"When values are really different, there's no point in arguing. Friendships are difficult if you dare not disagree, I'm not sure I think they re worth the effort." (Irene)

"You need common ground. When you have similar value systems, differences can be negotiated. Where you don't, disagreements can tear the very fabric of a relationship. If I can't express my opinion, I wouldn't have the friendship." (Valerie)

On the other hand, many women say they prefer to avoid argument: there is an implication, even if not always explicit, that argument is hostility. This is at least in part because they try to restrain themselves until they get angry.

"I don't often argue, not until forced into it by a real challenge to my opinions, when I get worked up. If it's something that means a lot, like religion, I would have to walk away. There are certain points where it is 'no go'." (Jane)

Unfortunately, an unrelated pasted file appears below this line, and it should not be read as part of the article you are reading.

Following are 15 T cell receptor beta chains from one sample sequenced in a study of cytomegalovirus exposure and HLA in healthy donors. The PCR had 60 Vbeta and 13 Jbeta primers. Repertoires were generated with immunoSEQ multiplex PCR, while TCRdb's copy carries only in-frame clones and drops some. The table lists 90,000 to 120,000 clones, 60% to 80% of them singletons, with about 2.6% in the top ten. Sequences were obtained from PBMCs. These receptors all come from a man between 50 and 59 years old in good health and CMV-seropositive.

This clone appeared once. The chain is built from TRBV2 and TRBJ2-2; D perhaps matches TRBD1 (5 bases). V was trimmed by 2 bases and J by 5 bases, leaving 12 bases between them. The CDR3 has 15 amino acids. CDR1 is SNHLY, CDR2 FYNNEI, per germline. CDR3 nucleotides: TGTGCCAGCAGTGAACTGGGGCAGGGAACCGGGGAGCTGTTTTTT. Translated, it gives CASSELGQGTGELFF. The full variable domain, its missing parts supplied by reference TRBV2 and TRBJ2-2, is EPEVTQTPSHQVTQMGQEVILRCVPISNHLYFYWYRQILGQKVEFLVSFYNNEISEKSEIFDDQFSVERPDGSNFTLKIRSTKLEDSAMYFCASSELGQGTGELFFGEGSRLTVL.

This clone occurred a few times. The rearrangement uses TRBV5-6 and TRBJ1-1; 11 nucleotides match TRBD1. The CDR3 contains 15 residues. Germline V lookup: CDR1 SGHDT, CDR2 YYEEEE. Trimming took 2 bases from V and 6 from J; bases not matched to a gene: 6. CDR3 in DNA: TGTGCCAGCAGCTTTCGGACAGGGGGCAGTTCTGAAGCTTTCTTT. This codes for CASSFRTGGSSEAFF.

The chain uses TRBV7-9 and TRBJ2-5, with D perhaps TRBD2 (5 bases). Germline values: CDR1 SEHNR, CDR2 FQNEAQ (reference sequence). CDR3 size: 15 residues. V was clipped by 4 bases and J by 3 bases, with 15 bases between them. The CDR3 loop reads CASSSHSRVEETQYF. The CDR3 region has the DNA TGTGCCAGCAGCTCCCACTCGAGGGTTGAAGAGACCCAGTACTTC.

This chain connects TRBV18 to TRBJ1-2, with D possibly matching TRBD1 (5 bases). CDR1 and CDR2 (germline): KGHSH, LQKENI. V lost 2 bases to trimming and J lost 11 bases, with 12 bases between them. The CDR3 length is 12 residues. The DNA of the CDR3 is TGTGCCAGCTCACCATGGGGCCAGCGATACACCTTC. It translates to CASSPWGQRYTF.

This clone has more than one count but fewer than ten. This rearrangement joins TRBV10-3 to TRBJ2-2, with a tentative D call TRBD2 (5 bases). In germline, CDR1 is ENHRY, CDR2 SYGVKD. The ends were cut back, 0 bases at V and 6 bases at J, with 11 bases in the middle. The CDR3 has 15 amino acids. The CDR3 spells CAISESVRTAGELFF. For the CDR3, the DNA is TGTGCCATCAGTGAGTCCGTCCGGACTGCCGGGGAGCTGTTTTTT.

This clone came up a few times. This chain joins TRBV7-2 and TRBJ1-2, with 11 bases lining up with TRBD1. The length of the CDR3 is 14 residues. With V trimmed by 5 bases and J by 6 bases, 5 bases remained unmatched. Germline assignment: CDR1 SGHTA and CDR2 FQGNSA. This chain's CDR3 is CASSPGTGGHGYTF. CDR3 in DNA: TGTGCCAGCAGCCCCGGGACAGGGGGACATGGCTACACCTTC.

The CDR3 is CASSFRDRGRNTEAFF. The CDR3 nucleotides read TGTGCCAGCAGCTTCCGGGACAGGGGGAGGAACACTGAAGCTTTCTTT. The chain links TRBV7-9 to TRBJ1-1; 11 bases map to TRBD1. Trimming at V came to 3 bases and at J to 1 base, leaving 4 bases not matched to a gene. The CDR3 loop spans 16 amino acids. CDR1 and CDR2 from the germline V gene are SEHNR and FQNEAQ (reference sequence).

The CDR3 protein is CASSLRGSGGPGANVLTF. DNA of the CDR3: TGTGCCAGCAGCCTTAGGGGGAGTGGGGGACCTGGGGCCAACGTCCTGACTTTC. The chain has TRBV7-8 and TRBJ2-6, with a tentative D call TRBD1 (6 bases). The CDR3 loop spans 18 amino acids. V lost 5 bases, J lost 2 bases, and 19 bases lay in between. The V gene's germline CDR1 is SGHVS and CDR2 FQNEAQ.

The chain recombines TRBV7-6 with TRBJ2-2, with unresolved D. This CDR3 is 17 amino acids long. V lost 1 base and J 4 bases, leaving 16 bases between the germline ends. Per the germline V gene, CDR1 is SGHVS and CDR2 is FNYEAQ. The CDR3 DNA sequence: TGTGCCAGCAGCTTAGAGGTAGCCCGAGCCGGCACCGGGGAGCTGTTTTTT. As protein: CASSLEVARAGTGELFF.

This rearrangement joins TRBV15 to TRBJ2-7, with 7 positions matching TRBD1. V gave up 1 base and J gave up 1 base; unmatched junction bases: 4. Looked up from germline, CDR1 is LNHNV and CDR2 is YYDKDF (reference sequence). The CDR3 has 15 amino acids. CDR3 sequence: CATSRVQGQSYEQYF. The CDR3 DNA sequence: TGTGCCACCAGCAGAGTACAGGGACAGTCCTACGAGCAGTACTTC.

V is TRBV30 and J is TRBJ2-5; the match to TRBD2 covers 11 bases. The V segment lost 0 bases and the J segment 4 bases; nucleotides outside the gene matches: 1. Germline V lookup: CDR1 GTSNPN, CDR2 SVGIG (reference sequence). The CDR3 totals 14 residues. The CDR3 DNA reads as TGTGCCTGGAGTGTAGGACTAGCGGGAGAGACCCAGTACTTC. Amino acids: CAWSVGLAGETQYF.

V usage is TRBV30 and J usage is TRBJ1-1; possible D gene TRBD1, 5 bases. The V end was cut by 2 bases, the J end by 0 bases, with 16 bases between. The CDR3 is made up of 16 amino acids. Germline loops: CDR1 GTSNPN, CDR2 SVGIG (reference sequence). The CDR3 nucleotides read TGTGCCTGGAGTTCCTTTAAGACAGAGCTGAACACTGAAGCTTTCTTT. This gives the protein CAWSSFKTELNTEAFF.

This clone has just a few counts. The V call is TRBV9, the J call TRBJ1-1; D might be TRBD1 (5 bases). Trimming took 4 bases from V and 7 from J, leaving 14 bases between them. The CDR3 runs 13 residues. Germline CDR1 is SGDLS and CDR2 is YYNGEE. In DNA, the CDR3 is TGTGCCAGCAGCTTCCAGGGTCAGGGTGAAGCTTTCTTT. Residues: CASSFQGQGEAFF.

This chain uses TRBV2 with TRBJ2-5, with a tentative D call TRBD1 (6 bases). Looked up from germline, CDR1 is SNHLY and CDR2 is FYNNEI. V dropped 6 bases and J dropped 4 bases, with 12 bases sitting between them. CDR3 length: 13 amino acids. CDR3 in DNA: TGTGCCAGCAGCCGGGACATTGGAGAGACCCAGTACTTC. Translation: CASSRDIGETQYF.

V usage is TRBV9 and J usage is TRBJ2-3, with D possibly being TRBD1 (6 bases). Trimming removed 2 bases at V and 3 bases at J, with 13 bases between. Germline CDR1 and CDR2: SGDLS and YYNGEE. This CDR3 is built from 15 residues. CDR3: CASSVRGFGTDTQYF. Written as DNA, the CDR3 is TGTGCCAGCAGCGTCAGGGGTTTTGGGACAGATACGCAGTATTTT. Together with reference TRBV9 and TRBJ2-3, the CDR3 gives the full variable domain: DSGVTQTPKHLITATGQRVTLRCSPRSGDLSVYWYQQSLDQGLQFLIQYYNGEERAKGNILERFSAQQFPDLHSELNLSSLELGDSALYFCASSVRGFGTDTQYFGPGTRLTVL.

"I really dislike confrontation, so I try to avoid it by backing down. I have never felt it was right for me to argue with others as they may know better. Unless it's about really important things like injustice. I feel it is not wrong to argue about justice." (Rena)

"I only ever argue when I have really thought about things deeply, and it is something really important. I can get really angry when I try to say something I have really thought about, and the other person just won't listen. Why don't my views count too?" (Kathy)

Why do many women feel they should restrain themselves from speaking out? Why do some women feel it is "not right" for them to argue, but that "really important things" make arguing "not wrong"?